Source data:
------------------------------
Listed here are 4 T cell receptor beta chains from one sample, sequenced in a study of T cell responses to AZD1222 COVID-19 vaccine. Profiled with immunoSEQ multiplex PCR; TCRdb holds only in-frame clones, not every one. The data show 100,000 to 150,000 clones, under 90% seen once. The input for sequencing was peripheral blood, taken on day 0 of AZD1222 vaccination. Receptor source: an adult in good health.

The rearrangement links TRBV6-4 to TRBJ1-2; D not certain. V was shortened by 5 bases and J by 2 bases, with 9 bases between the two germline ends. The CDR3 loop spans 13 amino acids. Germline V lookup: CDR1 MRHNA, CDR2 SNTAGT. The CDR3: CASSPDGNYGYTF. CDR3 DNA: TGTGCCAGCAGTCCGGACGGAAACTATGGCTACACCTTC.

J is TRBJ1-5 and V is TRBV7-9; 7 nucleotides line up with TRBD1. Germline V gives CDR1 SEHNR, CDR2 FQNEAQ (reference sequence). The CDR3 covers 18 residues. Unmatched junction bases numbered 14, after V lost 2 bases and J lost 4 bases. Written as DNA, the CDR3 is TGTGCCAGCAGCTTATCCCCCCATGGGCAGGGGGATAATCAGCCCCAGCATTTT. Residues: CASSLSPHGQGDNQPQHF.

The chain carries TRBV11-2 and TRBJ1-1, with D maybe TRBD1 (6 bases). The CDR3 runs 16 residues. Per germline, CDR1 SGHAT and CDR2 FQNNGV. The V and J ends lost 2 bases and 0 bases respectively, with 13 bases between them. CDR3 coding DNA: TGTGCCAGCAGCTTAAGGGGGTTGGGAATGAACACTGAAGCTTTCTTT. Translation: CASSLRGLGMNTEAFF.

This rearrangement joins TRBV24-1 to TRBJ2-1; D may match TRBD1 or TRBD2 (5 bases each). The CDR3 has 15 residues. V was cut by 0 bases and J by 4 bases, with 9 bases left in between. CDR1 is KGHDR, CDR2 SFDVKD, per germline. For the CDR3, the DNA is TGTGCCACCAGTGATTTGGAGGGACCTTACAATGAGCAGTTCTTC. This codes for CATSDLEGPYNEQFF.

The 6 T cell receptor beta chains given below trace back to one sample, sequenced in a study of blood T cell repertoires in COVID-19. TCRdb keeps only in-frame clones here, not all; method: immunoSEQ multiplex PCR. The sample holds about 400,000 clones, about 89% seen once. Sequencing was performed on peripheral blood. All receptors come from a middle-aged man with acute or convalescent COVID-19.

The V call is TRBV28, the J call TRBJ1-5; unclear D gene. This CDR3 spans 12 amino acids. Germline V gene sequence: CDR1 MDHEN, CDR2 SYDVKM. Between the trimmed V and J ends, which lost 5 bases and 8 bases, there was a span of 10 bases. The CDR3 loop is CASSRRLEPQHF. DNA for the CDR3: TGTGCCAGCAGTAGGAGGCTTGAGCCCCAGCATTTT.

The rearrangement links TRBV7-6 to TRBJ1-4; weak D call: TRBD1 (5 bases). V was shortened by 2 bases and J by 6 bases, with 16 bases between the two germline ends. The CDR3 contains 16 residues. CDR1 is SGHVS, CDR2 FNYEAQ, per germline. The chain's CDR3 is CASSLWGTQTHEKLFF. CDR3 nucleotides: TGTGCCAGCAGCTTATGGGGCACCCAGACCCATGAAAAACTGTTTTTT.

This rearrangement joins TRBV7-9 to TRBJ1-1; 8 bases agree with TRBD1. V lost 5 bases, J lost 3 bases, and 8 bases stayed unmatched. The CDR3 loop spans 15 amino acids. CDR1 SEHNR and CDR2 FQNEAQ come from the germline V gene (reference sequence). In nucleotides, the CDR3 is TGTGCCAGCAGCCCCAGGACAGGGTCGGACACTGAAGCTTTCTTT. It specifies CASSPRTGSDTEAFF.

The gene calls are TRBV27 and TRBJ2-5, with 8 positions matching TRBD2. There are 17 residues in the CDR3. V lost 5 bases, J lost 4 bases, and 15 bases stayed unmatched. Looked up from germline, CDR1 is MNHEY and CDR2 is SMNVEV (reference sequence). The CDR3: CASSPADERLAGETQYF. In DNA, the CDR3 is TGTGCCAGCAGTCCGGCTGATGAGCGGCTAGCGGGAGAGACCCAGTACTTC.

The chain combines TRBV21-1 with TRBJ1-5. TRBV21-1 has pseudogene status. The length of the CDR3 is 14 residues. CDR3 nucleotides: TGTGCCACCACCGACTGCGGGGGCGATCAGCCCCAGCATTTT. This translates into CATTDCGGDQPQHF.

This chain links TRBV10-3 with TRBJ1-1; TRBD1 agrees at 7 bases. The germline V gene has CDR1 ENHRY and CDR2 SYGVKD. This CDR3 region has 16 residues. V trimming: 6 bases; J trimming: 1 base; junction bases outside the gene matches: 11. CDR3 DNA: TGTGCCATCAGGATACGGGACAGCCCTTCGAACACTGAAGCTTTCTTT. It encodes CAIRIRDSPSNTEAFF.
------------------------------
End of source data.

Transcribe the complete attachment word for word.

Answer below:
Listed here are 4 T cell receptor beta chains from one sample, sequenced in a study of T cell responses to AZD1222 COVID-19 vaccine. Profiled with immunoSEQ multiplex PCR; TCRdb holds only in-frame clones, not every one. The data show 100,000 to 150,000 clones, under 90% seen once. The input for sequencing was peripheral blood, taken on day 0 of AZD1222 vaccination. Receptor source: an adult in good health.

The rearrangement links TRBV6-4 to TRBJ1-2; D not certain. V was shortened by 5 bases and J by 2 bases, with 9 bases between the two germline ends. The CDR3 loop spans 13 amino acids. Germline V lookup: CDR1 MRHNA, CDR2 SNTAGT. The CDR3: CASSPDGNYGYTF. CDR3 DNA: TGTGCCAGCAGTCCGGACGGAAACTATGGCTACACCTTC.

J is TRBJ1-5 and V is TRBV7-9; 7 nucleotides line up with TRBD1. Germline V gives CDR1 SEHNR, CDR2 FQNEAQ (reference sequence). The CDR3 covers 18 residues. Unmatched junction bases numbered 14, after V lost 2 bases and J lost 4 bases. Written as DNA, the CDR3 is TGTGCCAGCAGCTTATCCCCCCATGGGCAGGGGGATAATCAGCCCCAGCATTTT. Residues: CASSLSPHGQGDNQPQHF.

The chain carries TRBV11-2 and TRBJ1-1, with D maybe TRBD1 (6 bases). The CDR3 runs 16 residues. Per germline, CDR1 SGHAT and CDR2 FQNNGV. The V and J ends lost 2 bases and 0 bases respectively, with 13 bases between them. CDR3 coding DNA: TGTGCCAGCAGCTTAAGGGGGTTGGGAATGAACACTGAAGCTTTCTTT. Translation: CASSLRGLGMNTEAFF.

This rearrangement joins TRBV24-1 to TRBJ2-1; D may match TRBD1 or TRBD2 (5 bases each). The CDR3 has 15 residues. V was cut by 0 bases and J by 4 bases, with 9 bases left in between. CDR1 is KGHDR, CDR2 SFDVKD, per germline. For the CDR3, the DNA is TGTGCCACCAGTGATTTGGAGGGACCTTACAATGAGCAGTTCTTC. This codes for CATSDLEGPYNEQFF.

The 6 T cell receptor beta chains given below trace back to one sample, sequenced in a study of blood T cell repertoires in COVID-19. TCRdb keeps only in-frame clones here, not all; method: immunoSEQ multiplex PCR. The sample holds about 400,000 clones, about 89% seen once. Sequencing was performed on peripheral blood. All receptors come from a middle-aged man with acute or convalescent COVID-19.

The V call is TRBV28, the J call TRBJ1-5; unclear D gene. This CDR3 spans 12 amino acids. Germline V gene sequence: CDR1 MDHEN, CDR2 SYDVKM. Between the trimmed V and J ends, which lost 5 bases and 8 bases, there was a span of 10 bases. The CDR3 loop is CASSRRLEPQHF. DNA for the CDR3: TGTGCCAGCAGTAGGAGGCTTGAGCCCCAGCATTTT.

The rearrangement links TRBV7-6 to TRBJ1-4; weak D call: TRBD1 (5 bases). V was shortened by 2 bases and J by 6 bases, with 16 bases between the two germline ends. The CDR3 contains 16 residues. CDR1 is SGHVS, CDR2 FNYEAQ, per germline. The chain's CDR3 is CASSLWGTQTHEKLFF. CDR3 nucleotides: TGTGCCAGCAGCTTATGGGGCACCCAGACCCATGAAAAACTGTTTTTT.

This rearrangement joins TRBV7-9 to TRBJ1-1; 8 bases agree with TRBD1. V lost 5 bases, J lost 3 bases, and 8 bases stayed unmatched. The CDR3 loop spans 15 amino acids. CDR1 SEHNR and CDR2 FQNEAQ come from the germline V gene (reference sequence). In nucleotides, the CDR3 is TGTGCCAGCAGCCCCAGGACAGGGTCGGACACTGAAGCTTTCTTT. It specifies CASSPRTGSDTEAFF.

The gene calls are TRBV27 and TRBJ2-5, with 8 positions matching TRBD2. There are 17 residues in the CDR3. V lost 5 bases, J lost 4 bases, and 15 bases stayed unmatched. Looked up from germline, CDR1 is MNHEY and CDR2 is SMNVEV (reference sequence). The CDR3: CASSPADERLAGETQYF. In DNA, the CDR3 is TGTGCCAGCAGTCCGGCTGATGAGCGGCTAGCGGGAGAGACCCAGTACTTC.

The chain combines TRBV21-1 with TRBJ1-5. TRBV21-1 has pseudogene status. The length of the CDR3 is 14 residues. CDR3 nucleotides: TGTGCCACCACCGACTGCGGGGGCGATCAGCCCCAGCATTTT. This translates into CATTDCGGDQPQHF.

This chain links TRBV10-3 with TRBJ1-1; TRBD1 agrees at 7 bases. The germline V gene has CDR1 ENHRY and CDR2 SYGVKD. This CDR3 region has 16 residues. V trimming: 6 bases; J trimming: 1 base; junction bases outside the gene matches: 11. CDR3 DNA: TGTGCCATCAGGATACGGGACAGCCCTTCGAACACTGAAGCTTTCTTT. It encodes CAIRIRDSPSNTEAFF.